Sei sulla pagina 1di 12

CocaCola From Then To Now

Coca-Cola From Then To Now

--

,

Coca-Cola enterprises Incorporuted is a giant company that employs 66,199, operates 444

facilities, uses 47,235 vehicles, 1,9 million pi~ees of cold drink equipment and sold nearly 5.1

billion cases all over the world (Coca-Cola facts 99). 'fhese lIumbers are very impressive, and Coca-Cola may be the most powerful company in the world.

An, Atlanta Pharmacist Dr. John Slyth Pemberton founded Coca-Cola on May 8, 1886. The

drink was made with t~e caramel colored ingredients, coca leaves, kola nuts and a little something I like to call narcotics. The drink was first designed as a drug that will help people

feel better. For five cent~, you could enjoy a ::cfreshing drink, and get laced into wit some potent drugs. These days, a crackheads dream, and also a sick reality. Some time later carbonated water

was added to the syrup and that is how Coca-Cola was invented. Dr. Pemberton sold Coca-Cola

out of tIle pharmacy he worked LIt.

The pharmacy was owned by, a man named Frank M. Robinson. Robinson suggested Coca-Cola

as a nan1efor Pemberton's drink. The two men made a sign and hung it in the window s'aying

Drink Coca-Cola. They sold around 9 cups of their drink a day. In 1886 Pemberton became sick

and sold his interests, and shares to Asa G. Candler. In 1888 Pemberton died, and Asa Candler

bought the outstanding shares. Candler was an Atlanta drug salesman and businessman. Candler

had a feeling Coke was going to be big. He had complete control by 1891 for twenty-three hundred dollars.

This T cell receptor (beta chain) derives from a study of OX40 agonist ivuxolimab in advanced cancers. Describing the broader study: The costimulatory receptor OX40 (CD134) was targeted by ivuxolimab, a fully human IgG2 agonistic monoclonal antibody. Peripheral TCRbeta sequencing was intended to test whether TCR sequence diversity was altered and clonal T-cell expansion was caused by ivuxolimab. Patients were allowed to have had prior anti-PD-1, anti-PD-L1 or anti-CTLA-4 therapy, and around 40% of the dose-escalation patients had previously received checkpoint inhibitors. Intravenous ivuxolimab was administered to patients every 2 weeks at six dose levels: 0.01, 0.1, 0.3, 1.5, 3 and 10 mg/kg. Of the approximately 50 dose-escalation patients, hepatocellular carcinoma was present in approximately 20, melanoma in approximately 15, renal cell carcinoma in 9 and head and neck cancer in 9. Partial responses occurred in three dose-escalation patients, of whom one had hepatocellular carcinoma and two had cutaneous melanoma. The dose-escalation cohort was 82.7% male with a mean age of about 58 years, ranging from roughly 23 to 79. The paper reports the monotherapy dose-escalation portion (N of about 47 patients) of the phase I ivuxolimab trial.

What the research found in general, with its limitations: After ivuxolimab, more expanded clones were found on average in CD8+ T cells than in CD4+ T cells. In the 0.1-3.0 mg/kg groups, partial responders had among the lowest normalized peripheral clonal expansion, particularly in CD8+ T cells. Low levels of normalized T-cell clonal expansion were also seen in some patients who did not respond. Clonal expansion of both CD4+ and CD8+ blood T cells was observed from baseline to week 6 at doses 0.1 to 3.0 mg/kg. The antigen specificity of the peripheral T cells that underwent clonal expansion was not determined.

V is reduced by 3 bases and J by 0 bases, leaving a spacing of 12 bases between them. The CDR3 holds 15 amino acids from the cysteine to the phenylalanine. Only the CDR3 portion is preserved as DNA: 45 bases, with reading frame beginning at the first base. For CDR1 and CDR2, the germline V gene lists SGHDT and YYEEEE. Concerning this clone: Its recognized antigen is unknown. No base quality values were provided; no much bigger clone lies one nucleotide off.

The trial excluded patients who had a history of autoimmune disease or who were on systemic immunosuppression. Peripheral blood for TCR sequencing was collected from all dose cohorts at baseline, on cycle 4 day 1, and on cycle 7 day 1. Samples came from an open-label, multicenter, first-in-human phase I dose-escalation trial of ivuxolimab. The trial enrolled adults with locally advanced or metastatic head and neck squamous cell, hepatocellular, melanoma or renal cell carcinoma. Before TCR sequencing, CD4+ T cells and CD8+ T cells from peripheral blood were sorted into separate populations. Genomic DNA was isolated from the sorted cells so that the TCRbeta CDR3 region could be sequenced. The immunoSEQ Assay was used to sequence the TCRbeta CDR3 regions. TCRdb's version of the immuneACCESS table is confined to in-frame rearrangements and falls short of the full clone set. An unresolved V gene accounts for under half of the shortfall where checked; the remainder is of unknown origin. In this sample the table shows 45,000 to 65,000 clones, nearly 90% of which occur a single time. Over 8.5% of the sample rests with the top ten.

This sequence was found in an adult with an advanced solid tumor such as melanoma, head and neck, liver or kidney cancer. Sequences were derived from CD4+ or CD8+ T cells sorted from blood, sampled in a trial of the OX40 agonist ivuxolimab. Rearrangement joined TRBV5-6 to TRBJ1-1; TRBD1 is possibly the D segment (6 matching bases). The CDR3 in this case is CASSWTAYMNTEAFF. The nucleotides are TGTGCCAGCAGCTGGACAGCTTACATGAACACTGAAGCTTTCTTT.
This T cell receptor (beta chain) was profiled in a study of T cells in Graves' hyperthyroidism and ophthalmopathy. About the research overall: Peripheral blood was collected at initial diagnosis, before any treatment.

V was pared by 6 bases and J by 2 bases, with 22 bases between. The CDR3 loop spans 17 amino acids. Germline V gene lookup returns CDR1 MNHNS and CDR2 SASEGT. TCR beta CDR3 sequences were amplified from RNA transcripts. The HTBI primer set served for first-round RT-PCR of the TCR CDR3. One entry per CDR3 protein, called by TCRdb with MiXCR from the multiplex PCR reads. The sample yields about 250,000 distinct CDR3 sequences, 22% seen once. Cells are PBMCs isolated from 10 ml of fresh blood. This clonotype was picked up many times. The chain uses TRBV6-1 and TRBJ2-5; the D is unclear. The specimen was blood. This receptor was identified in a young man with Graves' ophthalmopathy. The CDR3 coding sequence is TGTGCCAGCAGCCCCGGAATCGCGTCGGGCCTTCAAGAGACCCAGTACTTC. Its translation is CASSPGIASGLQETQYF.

In 1892, Candler, his brother John Candler, Frank Robinson, and two other associates formed

Coca-Cola Company in Georgia. Candler was a master at marketing. He handed out coupons for

one free glass of Coca-Cola. He also promoted the beverage by painted walls, Clocks, outdoor

posters, serving trays and fountain urns. Candlers marketing strategy worked, and soon Coke was

.

.

"'"

-

---

- available everywhere. The sales sky rocketed. People started calling Coca-Cola Coke They urged the customers to call it by its full name, but Coke just stuck. In 1894, the company opened its first syrup manufacturing plant outside Atlanta in Dallas Texas. The following year plants opened in Chicago and Los Angeles. Three years after the Coca-Cola Company's incorporation Candler announced in the annual report: Coca-Cola in the now drank in every state and territory in the United Staks (History of Coca-Cola Company).

""

H~

I

I

I

I

I

I

Joseph A. Bidenharn, of Vicksburg, Mississippi installed bottling machinery in his candy store in 1894 a;ld became the first person to bottle Coca-Cola in the United States. Candler sold the Coca-Cola Company in 1919 for $25 million to an Atlanta banker na.tJled Ernest Woodruff. In

1(in

E. Wood ruffs

33-year-old

son Rob~rt Woodruff

was elected presidcnt

of Coca-Cola

C0mpany.

The Business

was fe-incorporated

as a Delaware

corporation,

and 500,000 sh:m~sof

common slock were sold publ.iclyfor $40 per shares. Robert Woodruff bought Coca-Cola Company to even greater highs for more then six decades. In 1960, the Coca-Cola Company purchased minutt' Maid Corporation; adding frozen citrus juice concentrates along with the ."trademarks minute maid and Hi-C to the company's beverage line. The company later acquired Duncan foods, a coffee producer, and formed the Coca- Cola company foods Division in 1967, now known as the Minute Maid Company. From 1977-1983 the company produced and

marketedwine in the United States.In 1982Coca-ColacompanyboughtBelmontSpringWater

company Incorporated. Coca- Cola thought the Entertainment business would be good for them so, in 1982, the company acquired Columbia Pictures Industries, Inc, which joined Tri Star Pictures in 1987, to form the independent corporation Columbia Pictures Entertainment, Inc. Coca-Cola then sold

Belmont Springs Water Company, Inc. 1989, closing out a decade of accelerated growth and change. In 1981 Roberto Goizueta a Cuban born chemical engineer rejuvenated the business. Although Coca-Cola had dabbled on several industries over the years, Goizueta engineered the largest of this diversification; the $700 million acquisition of Columbia pictures in 1982~In 1985, Coke changed its original recipe because the price of shares fell, but the "New Coke"